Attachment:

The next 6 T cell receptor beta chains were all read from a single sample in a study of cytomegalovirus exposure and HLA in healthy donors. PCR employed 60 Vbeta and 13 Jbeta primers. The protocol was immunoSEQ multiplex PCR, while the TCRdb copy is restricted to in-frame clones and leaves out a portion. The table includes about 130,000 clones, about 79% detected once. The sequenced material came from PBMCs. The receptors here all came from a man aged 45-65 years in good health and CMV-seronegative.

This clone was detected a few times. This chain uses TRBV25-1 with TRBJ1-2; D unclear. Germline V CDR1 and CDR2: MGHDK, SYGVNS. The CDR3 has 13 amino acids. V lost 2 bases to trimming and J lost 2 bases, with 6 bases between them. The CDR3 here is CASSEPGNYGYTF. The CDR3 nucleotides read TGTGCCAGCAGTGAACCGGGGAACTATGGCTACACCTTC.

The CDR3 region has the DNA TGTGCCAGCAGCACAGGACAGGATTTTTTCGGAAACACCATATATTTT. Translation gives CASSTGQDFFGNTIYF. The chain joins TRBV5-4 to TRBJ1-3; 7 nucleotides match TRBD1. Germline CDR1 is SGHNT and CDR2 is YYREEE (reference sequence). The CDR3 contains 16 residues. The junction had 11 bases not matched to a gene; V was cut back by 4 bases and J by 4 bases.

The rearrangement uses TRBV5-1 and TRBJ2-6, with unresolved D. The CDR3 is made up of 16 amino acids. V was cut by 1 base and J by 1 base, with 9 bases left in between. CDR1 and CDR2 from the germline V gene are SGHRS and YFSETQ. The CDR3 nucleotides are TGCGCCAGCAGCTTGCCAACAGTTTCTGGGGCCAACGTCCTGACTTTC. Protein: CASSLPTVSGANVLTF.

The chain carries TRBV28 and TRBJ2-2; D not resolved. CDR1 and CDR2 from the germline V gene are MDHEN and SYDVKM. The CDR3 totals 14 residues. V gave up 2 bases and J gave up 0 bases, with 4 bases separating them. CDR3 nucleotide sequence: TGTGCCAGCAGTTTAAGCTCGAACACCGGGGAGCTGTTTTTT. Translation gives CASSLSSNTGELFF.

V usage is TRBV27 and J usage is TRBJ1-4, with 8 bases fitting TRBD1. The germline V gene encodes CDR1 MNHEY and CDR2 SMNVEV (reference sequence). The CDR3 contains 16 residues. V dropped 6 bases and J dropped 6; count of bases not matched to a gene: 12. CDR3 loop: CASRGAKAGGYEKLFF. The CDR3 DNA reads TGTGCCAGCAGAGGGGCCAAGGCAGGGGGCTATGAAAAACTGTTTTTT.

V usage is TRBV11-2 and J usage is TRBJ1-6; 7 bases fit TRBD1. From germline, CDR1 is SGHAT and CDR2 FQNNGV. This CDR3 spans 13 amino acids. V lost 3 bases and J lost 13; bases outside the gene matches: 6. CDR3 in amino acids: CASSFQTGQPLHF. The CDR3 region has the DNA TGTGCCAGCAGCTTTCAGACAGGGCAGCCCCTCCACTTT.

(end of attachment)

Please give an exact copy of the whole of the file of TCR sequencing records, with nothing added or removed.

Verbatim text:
The next 6 T cell receptor beta chains were all read from a single sample in a study of cytomegalovirus exposure and HLA in healthy donors. PCR employed 60 Vbeta and 13 Jbeta primers. The protocol was immunoSEQ multiplex PCR, while the TCRdb copy is restricted to in-frame clones and leaves out a portion. The table includes about 130,000 clones, about 79% detected once. The sequenced material came from PBMCs. The receptors here all came from a man aged 45-65 years in good health and CMV-seronegative.

This clone was detected a few times. This chain uses TRBV25-1 with TRBJ1-2; D unclear. Germline V CDR1 and CDR2: MGHDK, SYGVNS. The CDR3 has 13 amino acids. V lost 2 bases to trimming and J lost 2 bases, with 6 bases between them. The CDR3 here is CASSEPGNYGYTF. The CDR3 nucleotides read TGTGCCAGCAGTGAACCGGGGAACTATGGCTACACCTTC.

The CDR3 region has the DNA TGTGCCAGCAGCACAGGACAGGATTTTTTCGGAAACACCATATATTTT. Translation gives CASSTGQDFFGNTIYF. The chain joins TRBV5-4 to TRBJ1-3; 7 nucleotides match TRBD1. Germline CDR1 is SGHNT and CDR2 is YYREEE (reference sequence). The CDR3 contains 16 residues. The junction had 11 bases not matched to a gene; V was cut back by 4 bases and J by 4 bases.

The rearrangement uses TRBV5-1 and TRBJ2-6, with unresolved D. The CDR3 is made up of 16 amino acids. V was cut by 1 base and J by 1 base, with 9 bases left in between. CDR1 and CDR2 from the germline V gene are SGHRS and YFSETQ. The CDR3 nucleotides are TGCGCCAGCAGCTTGCCAACAGTTTCTGGGGCCAACGTCCTGACTTTC. Protein: CASSLPTVSGANVLTF.

The chain carries TRBV28 and TRBJ2-2; D not resolved. CDR1 and CDR2 from the germline V gene are MDHEN and SYDVKM. The CDR3 totals 14 residues. V gave up 2 bases and J gave up 0 bases, with 4 bases separating them. CDR3 nucleotide sequence: TGTGCCAGCAGTTTAAGCTCGAACACCGGGGAGCTGTTTTTT. Translation gives CASSLSSNTGELFF.

V usage is TRBV27 and J usage is TRBJ1-4, with 8 bases fitting TRBD1. The germline V gene encodes CDR1 MNHEY and CDR2 SMNVEV (reference sequence). The CDR3 contains 16 residues. V dropped 6 bases and J dropped 6; count of bases not matched to a gene: 12. CDR3 loop: CASRGAKAGGYEKLFF. The CDR3 DNA reads TGTGCCAGCAGAGGGGCCAAGGCAGGGGGCTATGAAAAACTGTTTTTT.

V usage is TRBV11-2 and J usage is TRBJ1-6; 7 bases fit TRBD1. From germline, CDR1 is SGHAT and CDR2 FQNNGV. This CDR3 spans 13 amino acids. V lost 3 bases and J lost 13; bases outside the gene matches: 6. CDR3 in amino acids: CASSFQTGQPLHF. The CDR3 region has the DNA TGTGCCAGCAGCTTTCAGACAGGGCAGCCCCTCCACTTT.